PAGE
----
Nigeria remains the country with the worst atrocities in terms of lives lost. More than 300 Christians were martyred last year in Nigeria, though the actual number is believed to be double or triple that number. The total is probably greater in North Korea, but impossible to confirm due to its isolation. Since 2009 the extreme Islamic group Boko Haram has destroyed more than 50 churches and killed 10 pastors in Nigeria.
Egyptian Christians experienced a disastrous start to 2011 when a bombing at the Coptic Orthodox Church of Saint Mark and Pope Peter in Alexandria killed 21 Christians on New Year's Day. After the ouster of President Hosni Mubarak in February, hopes soared for new freedoms for all Egyptians. But on Oct. 9, the military turned on its own citizens in the Maspero massacre in Cairo, killing 27 Coptic Christian demonstrators. At the close of 2011, Islamist parties flourished in the November elections, prompting some to speak of an Arab Winter instead of an Arab Spring for Christians.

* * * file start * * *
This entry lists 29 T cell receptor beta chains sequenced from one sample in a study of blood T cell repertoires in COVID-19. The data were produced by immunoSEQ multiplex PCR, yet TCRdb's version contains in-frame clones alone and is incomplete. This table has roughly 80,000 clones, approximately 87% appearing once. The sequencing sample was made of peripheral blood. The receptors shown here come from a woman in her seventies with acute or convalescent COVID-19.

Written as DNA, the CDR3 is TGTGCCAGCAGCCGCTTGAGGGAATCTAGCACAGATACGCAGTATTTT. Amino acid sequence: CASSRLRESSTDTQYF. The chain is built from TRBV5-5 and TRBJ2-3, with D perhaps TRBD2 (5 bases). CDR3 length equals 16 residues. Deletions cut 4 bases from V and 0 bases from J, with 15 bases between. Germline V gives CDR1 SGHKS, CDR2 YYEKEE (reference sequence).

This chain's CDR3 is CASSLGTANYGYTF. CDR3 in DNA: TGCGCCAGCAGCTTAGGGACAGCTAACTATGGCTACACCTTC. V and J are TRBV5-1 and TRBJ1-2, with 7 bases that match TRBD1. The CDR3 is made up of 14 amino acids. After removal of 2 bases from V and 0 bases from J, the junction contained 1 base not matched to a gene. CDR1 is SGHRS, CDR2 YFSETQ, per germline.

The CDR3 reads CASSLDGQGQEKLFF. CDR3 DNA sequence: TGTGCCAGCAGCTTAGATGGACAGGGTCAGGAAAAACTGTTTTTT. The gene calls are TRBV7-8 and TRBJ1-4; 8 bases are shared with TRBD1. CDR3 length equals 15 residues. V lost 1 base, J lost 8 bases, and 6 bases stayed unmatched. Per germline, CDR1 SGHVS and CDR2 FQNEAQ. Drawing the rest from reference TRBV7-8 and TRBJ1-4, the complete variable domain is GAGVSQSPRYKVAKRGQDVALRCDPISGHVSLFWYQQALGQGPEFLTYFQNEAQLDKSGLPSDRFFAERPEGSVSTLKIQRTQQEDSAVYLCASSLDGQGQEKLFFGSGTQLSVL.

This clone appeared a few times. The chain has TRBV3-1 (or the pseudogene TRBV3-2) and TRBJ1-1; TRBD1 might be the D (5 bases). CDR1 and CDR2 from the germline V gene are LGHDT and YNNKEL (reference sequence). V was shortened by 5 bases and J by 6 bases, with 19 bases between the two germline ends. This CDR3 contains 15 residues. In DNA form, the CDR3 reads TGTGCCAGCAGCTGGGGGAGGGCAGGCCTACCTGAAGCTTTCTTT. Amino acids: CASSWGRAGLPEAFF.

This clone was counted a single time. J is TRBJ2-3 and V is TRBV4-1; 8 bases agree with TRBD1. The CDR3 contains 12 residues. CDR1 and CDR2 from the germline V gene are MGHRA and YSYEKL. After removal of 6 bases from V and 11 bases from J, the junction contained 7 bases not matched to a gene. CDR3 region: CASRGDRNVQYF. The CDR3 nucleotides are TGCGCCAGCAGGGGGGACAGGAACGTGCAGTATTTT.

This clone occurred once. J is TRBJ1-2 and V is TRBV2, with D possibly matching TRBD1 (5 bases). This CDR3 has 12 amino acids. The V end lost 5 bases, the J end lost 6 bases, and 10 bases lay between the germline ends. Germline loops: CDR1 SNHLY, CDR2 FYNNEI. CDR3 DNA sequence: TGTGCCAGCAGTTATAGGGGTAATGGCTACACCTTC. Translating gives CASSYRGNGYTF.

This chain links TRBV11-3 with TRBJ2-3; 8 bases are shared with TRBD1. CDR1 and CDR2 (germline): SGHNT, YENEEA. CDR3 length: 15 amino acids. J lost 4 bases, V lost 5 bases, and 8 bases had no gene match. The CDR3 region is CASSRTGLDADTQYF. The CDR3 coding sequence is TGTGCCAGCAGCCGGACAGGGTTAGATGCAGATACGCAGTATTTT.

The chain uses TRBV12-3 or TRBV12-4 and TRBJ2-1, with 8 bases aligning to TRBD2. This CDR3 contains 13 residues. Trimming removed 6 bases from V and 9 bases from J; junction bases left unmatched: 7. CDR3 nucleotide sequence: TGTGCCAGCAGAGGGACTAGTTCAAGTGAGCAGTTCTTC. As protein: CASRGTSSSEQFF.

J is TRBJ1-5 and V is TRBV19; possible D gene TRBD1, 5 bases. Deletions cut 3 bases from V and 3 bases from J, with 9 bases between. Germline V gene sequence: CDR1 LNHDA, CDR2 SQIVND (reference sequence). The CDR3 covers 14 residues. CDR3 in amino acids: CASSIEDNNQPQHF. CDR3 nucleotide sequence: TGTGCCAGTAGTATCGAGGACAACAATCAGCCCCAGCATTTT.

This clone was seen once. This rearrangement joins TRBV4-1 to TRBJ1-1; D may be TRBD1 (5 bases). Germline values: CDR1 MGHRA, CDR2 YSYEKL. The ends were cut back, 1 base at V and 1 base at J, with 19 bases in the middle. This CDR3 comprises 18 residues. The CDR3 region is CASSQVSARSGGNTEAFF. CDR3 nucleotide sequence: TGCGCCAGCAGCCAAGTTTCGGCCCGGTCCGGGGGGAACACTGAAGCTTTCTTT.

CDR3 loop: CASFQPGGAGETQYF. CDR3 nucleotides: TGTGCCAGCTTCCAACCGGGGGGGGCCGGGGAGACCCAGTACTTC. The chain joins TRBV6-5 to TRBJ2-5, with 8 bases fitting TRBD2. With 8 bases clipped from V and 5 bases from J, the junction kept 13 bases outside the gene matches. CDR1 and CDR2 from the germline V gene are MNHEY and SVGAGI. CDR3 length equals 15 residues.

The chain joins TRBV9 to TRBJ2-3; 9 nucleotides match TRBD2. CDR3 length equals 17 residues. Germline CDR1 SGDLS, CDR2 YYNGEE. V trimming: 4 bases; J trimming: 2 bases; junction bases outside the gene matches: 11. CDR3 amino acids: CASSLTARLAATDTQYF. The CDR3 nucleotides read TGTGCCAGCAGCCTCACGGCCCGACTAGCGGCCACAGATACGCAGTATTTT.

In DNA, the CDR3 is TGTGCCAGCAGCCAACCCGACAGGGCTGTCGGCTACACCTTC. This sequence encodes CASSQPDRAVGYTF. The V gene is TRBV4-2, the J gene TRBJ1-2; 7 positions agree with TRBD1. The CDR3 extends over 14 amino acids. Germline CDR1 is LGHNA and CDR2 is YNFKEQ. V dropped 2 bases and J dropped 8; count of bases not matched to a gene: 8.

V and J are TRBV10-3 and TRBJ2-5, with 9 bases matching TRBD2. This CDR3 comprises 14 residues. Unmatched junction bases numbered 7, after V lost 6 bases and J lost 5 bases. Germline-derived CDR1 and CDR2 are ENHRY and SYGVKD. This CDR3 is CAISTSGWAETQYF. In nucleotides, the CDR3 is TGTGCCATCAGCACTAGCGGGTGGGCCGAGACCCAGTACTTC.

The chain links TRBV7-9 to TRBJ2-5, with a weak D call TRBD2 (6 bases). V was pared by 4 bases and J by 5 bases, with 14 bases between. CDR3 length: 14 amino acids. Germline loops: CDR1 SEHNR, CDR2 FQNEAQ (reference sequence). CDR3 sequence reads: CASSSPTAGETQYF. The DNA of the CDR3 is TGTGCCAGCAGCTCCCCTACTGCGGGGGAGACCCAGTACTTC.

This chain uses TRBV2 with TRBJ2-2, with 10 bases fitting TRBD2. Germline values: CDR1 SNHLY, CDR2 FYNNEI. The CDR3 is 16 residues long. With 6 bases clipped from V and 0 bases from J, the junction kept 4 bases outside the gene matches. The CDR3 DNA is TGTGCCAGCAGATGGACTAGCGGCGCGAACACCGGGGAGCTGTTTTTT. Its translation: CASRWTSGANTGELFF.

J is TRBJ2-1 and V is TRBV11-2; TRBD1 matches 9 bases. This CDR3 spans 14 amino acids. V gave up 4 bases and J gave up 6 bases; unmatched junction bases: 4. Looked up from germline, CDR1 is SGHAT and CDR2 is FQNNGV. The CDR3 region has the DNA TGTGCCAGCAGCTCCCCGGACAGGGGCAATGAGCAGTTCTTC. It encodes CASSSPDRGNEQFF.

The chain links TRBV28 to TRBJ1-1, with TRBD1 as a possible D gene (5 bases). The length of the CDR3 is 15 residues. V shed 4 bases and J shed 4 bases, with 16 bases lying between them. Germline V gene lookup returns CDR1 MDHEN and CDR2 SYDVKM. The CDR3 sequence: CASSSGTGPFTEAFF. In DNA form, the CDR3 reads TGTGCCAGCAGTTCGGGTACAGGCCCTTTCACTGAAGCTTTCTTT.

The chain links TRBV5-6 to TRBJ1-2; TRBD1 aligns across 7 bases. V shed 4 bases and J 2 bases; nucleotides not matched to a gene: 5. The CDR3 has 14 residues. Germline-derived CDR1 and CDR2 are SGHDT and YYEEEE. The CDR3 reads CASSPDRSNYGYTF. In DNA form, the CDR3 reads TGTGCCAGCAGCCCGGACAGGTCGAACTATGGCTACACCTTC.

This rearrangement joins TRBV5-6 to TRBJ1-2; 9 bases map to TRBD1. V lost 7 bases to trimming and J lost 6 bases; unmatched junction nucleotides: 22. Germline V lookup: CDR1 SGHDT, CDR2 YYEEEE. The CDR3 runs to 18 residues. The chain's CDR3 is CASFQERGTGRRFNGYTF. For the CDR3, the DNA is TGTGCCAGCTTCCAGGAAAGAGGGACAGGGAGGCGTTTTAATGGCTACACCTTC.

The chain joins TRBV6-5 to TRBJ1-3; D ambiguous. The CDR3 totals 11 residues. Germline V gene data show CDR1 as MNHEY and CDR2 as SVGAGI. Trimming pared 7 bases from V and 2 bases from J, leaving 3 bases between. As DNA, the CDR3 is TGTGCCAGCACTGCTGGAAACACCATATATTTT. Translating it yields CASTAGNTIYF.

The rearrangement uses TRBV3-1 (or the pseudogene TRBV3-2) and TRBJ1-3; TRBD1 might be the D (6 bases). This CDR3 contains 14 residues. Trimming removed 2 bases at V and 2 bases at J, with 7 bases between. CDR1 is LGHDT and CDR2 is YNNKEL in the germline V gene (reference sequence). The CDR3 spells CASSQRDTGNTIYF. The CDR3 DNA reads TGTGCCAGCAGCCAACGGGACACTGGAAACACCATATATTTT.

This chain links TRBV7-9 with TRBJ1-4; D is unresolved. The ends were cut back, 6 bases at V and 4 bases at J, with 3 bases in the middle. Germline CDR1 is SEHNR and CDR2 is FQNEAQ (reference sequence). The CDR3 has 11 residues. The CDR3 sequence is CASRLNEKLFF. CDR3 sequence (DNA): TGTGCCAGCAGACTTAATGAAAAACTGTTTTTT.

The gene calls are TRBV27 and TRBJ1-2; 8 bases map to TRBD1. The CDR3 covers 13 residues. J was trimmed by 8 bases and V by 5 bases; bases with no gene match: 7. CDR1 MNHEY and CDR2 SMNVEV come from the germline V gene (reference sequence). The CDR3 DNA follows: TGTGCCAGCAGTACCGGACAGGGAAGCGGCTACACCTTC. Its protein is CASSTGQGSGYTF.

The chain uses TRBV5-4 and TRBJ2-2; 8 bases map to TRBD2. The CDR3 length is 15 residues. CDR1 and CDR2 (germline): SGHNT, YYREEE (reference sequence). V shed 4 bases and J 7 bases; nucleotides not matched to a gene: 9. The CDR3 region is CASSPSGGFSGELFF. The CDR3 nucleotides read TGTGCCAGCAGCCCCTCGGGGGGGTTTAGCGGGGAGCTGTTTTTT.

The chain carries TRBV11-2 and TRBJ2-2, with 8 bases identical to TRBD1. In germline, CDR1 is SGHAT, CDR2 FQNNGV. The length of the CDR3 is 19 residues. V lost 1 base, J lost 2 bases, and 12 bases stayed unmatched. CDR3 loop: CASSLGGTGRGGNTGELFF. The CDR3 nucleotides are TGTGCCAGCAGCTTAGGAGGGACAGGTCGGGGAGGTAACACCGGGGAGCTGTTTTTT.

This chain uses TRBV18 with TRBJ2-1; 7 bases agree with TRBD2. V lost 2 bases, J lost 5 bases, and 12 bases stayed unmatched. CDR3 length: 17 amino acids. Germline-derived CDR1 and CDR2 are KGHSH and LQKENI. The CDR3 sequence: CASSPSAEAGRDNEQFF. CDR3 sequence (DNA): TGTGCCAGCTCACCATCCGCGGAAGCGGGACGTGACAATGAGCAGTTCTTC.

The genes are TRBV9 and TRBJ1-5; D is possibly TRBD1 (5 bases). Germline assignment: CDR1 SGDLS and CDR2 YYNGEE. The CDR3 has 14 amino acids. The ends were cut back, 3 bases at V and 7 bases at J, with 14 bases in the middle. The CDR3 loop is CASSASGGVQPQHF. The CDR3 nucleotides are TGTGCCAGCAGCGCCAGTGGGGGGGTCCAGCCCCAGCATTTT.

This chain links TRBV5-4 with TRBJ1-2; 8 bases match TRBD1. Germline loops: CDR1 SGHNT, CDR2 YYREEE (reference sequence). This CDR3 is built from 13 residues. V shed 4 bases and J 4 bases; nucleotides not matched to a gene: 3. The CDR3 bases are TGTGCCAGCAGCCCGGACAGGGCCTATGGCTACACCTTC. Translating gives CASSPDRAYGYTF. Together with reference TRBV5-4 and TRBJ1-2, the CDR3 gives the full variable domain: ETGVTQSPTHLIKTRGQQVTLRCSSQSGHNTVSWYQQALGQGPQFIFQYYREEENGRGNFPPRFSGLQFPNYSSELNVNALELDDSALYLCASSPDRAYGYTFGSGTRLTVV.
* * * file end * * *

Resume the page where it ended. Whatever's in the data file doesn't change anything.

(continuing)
China still has the world's largest persecuted church of 80 million, but it dropped out of the top 20 this year to No. 21. Last year China ranked No. 16. This is due in large part to the house church pastors learning how to play "cat and mouse" with the government.
The good news behind the bad news of rising persecution is an increase in church growth. "Muslims are turning to faith in Christ, so we see both things happening: the visible church being incredibly pressured and many Christians fleeing the region, and also the growth of Muslim-Background Believer churches and cell groups despite the persecution."
Through the upheaval, Moeller says, "Open Doors is committed to being on the ground, shoulder-to-shoulder with our brothers and sisters throughout North Africa, providing Bibles, providing spiritual encouragement, training."
The WWL is based on a questionnaire devised by Open Doors to measure the degree of persecution in over 60 countries. The questionnaires are filled out by Open Doors field personnel working in the countries and cross-checked with independent experts to arrive at a quantitative score per country. Countries are then ranked according to points received.